4 Shocking Examples of Police Militarization in America's Small Towns
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For nearly half a century, the general trend within America’s police precincts has been toward greater militarization, a transformation initiated by the culture wars of the 1960s and facilitated by the war on drugs, fear of inner-city crime, and anxieties over the threat of terrorism.
Fear of drugs, crime and terrorism have been used to justify the expansion of SWAT programs and the acquisition of military grade weaponry and vehicles in America’s smaller towns. Citing previous work, investigative journalist Radley Balko writes that the number of SWAT teams in municipalities with populations between 25,000 and 50,000 “increased by more than 300 percent between 1984 and 1995,” and that 75% of all of these towns had their own SWAT teams by the year 2000. Small precincts acquired wartime weaponry and a warrior culture was engendered among community police.
The ACLU is currently working on a major investigation to illuminate the extent of militarization across America. Here are four shocking examples of militarized police in America's small towns.
1. Keene, New Hampshire
A town with a murder count of two since 2009, Keene’s city officials surreptitiously accepted a $285,933 grant from the Department of Defense in 2012 to purchase a Ballistic Engineered Armored Response Counter Attack Truck, or BearCat.
The grant was offered through the 1033 program, which was signed into law in 1997 and created a pipeline for the DOD to pass surplus military gear to local police precincts. It may seem preposterous that a sleepy New England town would need to commandeer a tank intended to withstand IED attacks, but in the post-9/11 era, nearly any degree of militarization can be justified with the threat of terrorism.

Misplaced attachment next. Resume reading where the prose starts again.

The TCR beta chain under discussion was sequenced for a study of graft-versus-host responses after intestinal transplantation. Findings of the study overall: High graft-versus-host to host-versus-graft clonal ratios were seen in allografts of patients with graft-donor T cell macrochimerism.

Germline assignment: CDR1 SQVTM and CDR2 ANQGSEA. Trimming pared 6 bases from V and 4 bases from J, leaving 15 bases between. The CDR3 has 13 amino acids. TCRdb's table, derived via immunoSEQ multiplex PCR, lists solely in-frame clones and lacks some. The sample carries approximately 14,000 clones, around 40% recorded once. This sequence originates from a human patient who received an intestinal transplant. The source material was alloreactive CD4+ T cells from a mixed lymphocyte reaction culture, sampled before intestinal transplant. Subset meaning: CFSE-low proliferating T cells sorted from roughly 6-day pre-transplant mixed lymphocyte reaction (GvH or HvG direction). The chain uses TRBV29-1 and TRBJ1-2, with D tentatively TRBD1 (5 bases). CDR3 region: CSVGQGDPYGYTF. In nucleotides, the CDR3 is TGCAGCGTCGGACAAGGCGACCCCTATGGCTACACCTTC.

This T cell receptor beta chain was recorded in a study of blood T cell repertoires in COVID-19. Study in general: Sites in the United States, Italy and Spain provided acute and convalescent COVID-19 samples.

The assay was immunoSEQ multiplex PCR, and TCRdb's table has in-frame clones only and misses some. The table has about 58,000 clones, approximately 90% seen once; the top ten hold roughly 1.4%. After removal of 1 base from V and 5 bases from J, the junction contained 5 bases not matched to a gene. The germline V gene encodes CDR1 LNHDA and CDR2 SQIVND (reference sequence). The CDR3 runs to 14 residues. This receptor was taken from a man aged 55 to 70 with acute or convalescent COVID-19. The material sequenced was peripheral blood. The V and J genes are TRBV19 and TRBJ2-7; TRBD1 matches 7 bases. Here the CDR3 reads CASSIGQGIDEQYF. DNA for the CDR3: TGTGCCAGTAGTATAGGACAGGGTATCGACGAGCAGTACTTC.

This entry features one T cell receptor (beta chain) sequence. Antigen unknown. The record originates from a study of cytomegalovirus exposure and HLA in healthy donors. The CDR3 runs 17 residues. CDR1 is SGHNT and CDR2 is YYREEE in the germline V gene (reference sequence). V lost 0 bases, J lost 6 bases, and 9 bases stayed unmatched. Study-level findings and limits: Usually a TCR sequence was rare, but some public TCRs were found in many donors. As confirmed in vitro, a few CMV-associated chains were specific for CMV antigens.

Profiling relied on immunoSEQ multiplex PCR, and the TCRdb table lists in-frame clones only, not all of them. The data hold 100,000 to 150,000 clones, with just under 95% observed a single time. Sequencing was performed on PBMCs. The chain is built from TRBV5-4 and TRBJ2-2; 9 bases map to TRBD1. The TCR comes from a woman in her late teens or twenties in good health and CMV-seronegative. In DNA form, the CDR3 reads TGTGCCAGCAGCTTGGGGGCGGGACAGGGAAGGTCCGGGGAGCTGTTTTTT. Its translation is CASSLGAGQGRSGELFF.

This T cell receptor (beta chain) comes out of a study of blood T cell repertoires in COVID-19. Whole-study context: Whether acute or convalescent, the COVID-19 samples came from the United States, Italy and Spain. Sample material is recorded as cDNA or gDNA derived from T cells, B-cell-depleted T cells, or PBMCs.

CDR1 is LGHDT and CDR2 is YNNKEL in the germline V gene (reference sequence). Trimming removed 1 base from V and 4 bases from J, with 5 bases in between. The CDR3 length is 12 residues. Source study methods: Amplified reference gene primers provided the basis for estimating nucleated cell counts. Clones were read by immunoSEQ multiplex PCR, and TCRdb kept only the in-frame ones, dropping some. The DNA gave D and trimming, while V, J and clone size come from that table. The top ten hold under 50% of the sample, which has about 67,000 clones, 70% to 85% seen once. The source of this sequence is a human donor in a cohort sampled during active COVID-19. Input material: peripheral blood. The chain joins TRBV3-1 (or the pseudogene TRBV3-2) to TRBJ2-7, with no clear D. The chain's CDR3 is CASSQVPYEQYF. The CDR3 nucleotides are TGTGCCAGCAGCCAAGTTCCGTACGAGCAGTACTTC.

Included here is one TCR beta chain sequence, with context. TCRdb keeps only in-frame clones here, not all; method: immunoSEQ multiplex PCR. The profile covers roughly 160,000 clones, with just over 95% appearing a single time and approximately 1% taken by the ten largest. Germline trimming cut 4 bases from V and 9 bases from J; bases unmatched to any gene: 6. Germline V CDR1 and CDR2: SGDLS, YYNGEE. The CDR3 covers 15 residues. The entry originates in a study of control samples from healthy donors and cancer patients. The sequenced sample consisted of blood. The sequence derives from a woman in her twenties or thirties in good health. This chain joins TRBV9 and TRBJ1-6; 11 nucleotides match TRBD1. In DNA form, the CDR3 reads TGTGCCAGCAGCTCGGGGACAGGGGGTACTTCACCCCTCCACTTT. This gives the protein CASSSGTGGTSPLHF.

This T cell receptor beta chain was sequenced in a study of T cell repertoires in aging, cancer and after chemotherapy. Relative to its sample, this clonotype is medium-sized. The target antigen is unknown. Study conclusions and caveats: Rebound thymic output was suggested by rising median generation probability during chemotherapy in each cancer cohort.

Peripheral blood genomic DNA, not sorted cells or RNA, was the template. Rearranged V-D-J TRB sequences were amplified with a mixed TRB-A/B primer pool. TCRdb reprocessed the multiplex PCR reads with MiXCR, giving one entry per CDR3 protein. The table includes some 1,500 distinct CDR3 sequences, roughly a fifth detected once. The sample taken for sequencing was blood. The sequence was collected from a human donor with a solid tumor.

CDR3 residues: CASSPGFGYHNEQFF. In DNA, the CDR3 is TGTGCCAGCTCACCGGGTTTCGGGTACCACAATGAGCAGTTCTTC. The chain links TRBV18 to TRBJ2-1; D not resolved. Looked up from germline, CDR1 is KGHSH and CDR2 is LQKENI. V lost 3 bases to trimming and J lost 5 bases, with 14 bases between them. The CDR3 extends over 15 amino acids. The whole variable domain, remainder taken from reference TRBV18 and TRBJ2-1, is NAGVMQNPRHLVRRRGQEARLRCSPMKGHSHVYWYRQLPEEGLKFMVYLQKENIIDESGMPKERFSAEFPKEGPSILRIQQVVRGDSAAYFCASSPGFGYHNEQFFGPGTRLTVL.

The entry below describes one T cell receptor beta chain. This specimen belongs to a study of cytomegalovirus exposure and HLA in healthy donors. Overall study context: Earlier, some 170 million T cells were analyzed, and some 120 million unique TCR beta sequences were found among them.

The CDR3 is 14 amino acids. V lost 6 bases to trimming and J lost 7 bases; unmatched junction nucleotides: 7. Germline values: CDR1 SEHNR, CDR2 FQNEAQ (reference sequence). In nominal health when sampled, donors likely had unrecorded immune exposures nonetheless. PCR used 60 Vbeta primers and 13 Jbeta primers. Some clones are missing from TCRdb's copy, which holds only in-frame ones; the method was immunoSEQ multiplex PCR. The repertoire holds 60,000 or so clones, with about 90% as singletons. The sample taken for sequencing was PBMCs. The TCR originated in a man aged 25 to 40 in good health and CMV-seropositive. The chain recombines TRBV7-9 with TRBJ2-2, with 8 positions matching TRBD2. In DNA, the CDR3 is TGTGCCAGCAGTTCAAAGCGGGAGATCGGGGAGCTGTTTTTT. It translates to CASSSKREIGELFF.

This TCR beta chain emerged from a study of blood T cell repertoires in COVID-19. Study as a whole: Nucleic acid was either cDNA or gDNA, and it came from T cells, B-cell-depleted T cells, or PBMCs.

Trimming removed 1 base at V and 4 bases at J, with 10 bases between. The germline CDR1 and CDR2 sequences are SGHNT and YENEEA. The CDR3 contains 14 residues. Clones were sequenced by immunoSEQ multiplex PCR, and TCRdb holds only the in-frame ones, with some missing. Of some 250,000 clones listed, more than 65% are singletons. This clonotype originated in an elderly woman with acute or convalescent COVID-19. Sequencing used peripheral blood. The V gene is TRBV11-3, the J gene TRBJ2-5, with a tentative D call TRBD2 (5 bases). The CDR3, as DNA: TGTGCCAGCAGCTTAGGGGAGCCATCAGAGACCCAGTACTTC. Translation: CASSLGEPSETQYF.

“We don't know what the terrorists are thinking,” warned Jim Massery, sales manager for the creator of the Bearcat, Lencor Armored Vehicles, to investigative journalist Radley Balko, before questioning whether residents who took issue with the BearCat “just don’t think police officers’ lives are worth saving.”
A series of town meetings led by city councilor Terry Clark revealed a sizable number of city residents opposed the local SWAT’s acquisition of a BearCat. “This is an agreement between the government and arms dealers, essentially,” noted Clark after a representative for Lencor revealed that the transfers of military equipment allow them to tap into the DOD’s $34 billion terrorism budget.
Despite resistance, the Keene police department put the BearCat to use, starting in the fall of 2012, and it was used 21 times as of summer 2013: 19 times for training exercises, once in response to a barricaded person and once in response to a person threatening suicide.
Surrounding cities have signed pacts with Keene to borrow the BearCat when needed, and support throughout the state for similar vehicles remains strong: A state bill to halt the purchase of military equipment by New Hampshire police departments was shot down in late March, making it likely that more departments will seek BearCats from the DOD, in addition to the 11 that already have them.
2. Ogden, Utah
Ogden, a medium-sized Utah town flanked by the Wasatch mountain range and the Great Salt Lake, was for a long time little more than a junction point for railroads crisscrossing the country. These days, it’s ground zero for the debate over the use of SWAT in Utah, which has pitted fervent proponents of aggressive paramilitarism against those who want alternatives to the hyper-violent police confrontations that have roiled the state in recent years.
The flashpoint for the debate came in January 2011, when members of Ogden SWAT battered down the front door of Matthew David Stewart’s home. When the army veteran awoke to the sound of shouting voices and shuffling boots, he grabbed his bathrobe and Beretta and began exchanging fire with the officers, killing one and wounding seven while sustaining multiple gunshot wounds himself.